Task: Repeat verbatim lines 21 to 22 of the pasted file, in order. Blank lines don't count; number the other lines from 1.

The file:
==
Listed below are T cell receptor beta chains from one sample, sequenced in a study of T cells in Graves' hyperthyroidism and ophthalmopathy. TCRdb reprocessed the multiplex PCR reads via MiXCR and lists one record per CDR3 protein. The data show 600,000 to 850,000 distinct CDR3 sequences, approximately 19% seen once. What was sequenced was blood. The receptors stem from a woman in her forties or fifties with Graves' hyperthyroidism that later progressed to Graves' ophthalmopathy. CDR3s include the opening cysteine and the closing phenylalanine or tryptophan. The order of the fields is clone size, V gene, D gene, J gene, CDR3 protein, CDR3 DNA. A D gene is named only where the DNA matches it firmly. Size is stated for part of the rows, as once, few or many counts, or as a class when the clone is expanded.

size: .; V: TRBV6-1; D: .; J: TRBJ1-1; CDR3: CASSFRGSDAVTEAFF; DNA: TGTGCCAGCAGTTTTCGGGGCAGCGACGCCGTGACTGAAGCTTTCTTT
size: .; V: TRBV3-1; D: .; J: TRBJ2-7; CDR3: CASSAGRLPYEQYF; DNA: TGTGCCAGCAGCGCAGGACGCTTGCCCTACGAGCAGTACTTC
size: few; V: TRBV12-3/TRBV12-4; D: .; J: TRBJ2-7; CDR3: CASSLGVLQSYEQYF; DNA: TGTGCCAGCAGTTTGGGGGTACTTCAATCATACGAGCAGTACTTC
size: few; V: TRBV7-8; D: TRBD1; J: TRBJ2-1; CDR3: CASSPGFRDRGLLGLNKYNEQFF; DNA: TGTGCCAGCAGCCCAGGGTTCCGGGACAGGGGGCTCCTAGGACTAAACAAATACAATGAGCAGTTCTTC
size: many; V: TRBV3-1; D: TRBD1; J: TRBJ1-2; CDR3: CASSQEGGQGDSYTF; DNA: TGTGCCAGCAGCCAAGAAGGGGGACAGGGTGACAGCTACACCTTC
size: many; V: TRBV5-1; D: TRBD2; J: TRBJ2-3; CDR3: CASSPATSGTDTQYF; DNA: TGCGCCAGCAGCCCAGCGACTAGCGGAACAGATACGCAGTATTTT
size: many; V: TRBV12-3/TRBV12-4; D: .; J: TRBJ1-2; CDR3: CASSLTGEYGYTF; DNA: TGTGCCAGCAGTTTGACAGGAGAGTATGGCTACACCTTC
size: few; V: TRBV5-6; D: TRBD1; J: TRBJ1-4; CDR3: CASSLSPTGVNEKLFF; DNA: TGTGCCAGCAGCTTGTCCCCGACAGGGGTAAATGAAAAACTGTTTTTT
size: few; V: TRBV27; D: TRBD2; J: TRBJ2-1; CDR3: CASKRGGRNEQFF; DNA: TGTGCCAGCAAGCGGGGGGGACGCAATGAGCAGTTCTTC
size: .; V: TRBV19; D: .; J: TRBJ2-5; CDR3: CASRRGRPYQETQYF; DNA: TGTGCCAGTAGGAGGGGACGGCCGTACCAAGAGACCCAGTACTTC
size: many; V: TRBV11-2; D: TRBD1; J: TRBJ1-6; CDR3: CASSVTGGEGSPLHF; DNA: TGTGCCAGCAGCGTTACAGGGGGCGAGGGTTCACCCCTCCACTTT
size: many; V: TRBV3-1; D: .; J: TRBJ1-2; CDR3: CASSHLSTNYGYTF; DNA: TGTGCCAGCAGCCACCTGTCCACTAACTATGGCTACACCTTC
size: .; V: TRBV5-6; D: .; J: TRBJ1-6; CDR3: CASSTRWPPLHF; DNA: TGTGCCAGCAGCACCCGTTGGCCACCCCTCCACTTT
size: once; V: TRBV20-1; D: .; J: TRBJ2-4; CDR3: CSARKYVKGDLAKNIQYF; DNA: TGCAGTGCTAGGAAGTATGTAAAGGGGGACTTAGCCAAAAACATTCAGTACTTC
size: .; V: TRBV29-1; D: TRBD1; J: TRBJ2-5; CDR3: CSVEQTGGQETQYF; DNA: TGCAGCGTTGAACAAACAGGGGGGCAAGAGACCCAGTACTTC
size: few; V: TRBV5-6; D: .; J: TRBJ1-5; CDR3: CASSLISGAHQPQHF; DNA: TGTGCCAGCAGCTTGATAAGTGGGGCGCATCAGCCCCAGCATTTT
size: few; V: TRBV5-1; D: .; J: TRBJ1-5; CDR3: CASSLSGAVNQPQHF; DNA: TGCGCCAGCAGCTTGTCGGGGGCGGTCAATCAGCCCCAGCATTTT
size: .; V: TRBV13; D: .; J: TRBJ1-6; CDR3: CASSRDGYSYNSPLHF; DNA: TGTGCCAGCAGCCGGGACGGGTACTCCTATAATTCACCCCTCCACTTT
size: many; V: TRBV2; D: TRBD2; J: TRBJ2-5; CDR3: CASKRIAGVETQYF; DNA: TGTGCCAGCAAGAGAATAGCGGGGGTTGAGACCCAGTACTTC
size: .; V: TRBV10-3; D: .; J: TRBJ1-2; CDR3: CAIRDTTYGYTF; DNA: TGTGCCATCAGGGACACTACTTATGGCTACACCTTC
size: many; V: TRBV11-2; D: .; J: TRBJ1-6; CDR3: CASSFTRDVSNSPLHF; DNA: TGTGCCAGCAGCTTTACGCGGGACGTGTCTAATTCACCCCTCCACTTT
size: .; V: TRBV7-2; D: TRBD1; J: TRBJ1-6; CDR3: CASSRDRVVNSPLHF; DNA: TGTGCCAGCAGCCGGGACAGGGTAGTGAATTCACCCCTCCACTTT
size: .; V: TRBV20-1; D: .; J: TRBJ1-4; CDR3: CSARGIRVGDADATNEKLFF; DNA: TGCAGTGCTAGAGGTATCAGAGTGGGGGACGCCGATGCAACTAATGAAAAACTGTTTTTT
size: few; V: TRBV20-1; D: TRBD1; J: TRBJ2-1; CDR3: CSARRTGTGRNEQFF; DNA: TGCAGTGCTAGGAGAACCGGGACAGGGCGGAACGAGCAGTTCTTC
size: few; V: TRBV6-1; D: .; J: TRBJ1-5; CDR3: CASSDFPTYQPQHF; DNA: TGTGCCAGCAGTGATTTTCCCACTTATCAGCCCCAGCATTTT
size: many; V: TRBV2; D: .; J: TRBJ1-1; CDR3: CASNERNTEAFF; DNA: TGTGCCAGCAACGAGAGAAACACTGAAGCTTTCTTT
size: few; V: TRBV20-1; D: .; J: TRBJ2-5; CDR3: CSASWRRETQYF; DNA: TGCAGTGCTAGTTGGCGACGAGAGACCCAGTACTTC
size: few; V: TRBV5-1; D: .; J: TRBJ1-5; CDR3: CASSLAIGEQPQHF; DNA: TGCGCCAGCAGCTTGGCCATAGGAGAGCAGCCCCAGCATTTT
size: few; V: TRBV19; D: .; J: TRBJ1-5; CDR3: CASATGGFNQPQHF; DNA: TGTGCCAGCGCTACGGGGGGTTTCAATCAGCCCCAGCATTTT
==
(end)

size: .; V: TRBV10-3; D: .; J: TRBJ1-2; CDR3: CAIRDTTYGYTF; DNA: TGTGCCATCAGGGACACTACTTATGGCTACACCTTC
size: many; V: TRBV11-2; D: .; J: TRBJ1-6; CDR3: CASSFTRDVSNSPLHF; DNA: TGTGCCAGCAGCTTTACGCGGGACGTGTCTAATTCACCCCTCCACTTT